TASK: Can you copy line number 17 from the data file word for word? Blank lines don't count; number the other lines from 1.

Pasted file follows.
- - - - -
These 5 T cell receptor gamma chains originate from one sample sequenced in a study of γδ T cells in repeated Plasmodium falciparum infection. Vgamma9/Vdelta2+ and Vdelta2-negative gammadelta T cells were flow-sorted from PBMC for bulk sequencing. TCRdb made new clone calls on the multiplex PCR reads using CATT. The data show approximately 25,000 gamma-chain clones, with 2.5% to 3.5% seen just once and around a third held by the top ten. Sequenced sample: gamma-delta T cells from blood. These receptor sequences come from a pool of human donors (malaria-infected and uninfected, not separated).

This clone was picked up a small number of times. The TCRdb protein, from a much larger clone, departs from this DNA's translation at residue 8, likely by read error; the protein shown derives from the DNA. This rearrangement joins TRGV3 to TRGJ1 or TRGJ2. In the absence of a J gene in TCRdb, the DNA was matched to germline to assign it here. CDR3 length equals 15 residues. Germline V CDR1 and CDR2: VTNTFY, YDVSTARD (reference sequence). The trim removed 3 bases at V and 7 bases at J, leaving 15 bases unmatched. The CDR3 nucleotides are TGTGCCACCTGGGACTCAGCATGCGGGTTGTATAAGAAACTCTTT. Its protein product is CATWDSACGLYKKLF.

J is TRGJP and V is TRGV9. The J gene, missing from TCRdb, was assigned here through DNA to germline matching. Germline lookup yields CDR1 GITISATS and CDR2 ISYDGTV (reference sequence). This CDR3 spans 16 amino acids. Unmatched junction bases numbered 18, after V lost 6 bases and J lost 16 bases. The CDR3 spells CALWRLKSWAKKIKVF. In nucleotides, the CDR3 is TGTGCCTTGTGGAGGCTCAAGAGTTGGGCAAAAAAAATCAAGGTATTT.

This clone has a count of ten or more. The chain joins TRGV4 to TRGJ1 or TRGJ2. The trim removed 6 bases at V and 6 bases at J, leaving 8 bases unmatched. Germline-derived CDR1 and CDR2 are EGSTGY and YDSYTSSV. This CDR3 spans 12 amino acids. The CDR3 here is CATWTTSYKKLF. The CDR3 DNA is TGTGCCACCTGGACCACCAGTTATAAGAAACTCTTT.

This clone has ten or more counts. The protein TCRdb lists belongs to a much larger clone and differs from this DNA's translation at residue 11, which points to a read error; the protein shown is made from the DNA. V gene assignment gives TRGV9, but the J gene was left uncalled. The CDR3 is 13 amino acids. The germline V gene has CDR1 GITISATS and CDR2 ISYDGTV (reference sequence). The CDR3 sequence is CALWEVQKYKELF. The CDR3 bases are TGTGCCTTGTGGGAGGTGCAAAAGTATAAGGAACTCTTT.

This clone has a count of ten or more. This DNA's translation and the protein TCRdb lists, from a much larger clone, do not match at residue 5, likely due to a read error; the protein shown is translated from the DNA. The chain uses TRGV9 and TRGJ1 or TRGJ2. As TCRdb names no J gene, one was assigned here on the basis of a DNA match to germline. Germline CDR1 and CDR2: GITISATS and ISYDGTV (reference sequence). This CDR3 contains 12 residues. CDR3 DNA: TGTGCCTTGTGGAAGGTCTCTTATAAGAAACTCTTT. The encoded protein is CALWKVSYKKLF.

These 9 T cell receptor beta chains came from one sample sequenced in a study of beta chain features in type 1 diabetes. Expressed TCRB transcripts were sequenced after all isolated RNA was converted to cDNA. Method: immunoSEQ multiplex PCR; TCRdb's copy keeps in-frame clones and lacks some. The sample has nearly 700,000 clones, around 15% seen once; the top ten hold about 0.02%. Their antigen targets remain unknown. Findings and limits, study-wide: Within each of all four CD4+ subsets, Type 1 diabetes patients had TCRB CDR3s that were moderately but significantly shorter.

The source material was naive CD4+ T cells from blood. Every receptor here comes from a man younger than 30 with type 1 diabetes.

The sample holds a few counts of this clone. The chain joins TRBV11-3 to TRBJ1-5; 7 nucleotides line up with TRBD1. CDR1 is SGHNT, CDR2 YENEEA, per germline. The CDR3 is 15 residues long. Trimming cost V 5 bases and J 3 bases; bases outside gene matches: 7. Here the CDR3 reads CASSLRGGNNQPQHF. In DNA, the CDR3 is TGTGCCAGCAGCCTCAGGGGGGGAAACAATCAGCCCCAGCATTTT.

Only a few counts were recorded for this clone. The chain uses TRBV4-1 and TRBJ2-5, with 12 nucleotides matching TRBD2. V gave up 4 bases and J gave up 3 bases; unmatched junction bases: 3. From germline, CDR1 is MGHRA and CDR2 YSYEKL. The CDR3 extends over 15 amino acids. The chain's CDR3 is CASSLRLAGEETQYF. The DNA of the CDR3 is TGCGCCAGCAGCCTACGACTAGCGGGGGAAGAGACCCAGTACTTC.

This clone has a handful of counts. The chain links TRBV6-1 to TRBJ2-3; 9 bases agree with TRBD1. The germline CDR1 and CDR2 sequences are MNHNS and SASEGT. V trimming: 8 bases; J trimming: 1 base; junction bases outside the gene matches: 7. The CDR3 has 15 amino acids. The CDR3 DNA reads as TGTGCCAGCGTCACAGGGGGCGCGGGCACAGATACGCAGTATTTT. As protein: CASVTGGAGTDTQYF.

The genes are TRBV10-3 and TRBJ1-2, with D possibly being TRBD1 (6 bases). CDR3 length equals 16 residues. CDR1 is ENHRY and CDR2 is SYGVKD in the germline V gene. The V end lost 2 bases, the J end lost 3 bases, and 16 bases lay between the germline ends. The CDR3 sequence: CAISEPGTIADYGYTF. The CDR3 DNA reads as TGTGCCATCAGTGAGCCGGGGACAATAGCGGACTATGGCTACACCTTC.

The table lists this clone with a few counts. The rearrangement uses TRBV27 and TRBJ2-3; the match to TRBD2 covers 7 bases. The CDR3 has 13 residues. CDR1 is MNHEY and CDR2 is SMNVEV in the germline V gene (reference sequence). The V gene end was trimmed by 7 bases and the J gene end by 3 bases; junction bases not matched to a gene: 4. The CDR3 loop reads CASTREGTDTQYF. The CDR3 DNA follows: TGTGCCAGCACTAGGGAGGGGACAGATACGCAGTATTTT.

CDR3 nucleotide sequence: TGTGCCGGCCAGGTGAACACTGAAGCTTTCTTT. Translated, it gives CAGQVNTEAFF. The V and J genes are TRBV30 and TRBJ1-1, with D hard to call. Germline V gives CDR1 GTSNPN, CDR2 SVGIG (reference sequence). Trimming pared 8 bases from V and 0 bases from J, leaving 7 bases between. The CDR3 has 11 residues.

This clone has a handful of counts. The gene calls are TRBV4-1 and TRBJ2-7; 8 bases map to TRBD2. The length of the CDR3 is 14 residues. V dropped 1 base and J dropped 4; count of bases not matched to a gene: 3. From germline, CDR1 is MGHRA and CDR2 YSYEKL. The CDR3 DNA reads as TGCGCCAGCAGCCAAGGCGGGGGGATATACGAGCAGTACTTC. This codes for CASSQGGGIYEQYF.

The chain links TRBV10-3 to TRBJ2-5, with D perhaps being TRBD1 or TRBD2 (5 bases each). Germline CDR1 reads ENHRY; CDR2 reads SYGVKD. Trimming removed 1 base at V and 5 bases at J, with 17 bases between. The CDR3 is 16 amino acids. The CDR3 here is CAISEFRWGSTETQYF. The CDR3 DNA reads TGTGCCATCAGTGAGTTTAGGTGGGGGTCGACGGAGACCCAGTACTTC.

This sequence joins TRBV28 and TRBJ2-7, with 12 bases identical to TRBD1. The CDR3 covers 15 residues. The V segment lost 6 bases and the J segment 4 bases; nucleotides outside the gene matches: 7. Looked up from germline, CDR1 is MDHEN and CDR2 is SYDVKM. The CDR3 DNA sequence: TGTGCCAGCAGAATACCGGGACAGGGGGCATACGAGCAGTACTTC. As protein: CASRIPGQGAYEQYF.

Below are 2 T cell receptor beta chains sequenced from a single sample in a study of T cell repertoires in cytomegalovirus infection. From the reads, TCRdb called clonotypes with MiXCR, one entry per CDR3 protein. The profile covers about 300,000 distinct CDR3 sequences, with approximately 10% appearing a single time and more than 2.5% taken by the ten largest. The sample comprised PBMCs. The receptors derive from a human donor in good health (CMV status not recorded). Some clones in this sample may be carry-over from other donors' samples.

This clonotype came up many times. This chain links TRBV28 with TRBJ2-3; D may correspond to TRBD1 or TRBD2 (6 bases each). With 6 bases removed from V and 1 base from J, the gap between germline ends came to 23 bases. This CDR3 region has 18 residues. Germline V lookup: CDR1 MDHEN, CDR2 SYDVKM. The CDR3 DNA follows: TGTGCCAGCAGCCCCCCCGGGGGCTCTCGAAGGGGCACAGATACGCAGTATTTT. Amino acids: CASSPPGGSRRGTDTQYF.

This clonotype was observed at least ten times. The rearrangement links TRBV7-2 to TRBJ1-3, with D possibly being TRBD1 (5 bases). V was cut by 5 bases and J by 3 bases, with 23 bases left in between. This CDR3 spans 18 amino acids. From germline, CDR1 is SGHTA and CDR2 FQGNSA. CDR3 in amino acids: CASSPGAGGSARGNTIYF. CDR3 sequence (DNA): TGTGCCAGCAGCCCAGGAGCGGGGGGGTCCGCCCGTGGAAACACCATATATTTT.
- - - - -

This sequence joins TRBV28 and TRBJ2-7, with 12 bases identical to TRBD1. The CDR3 covers 15 residues. The V segment lost 6 bases and the J segment 4 bases; nucleotides outside the gene matches: 7. Looked up from germline, CDR1 is MDHEN and CDR2 is SYDVKM. The CDR3 DNA sequence: TGTGCCAGCAGAATACCGGGACAGGGGGCATACGAGCAGTACTTC. As protein: CASRIPGQGAYEQYF.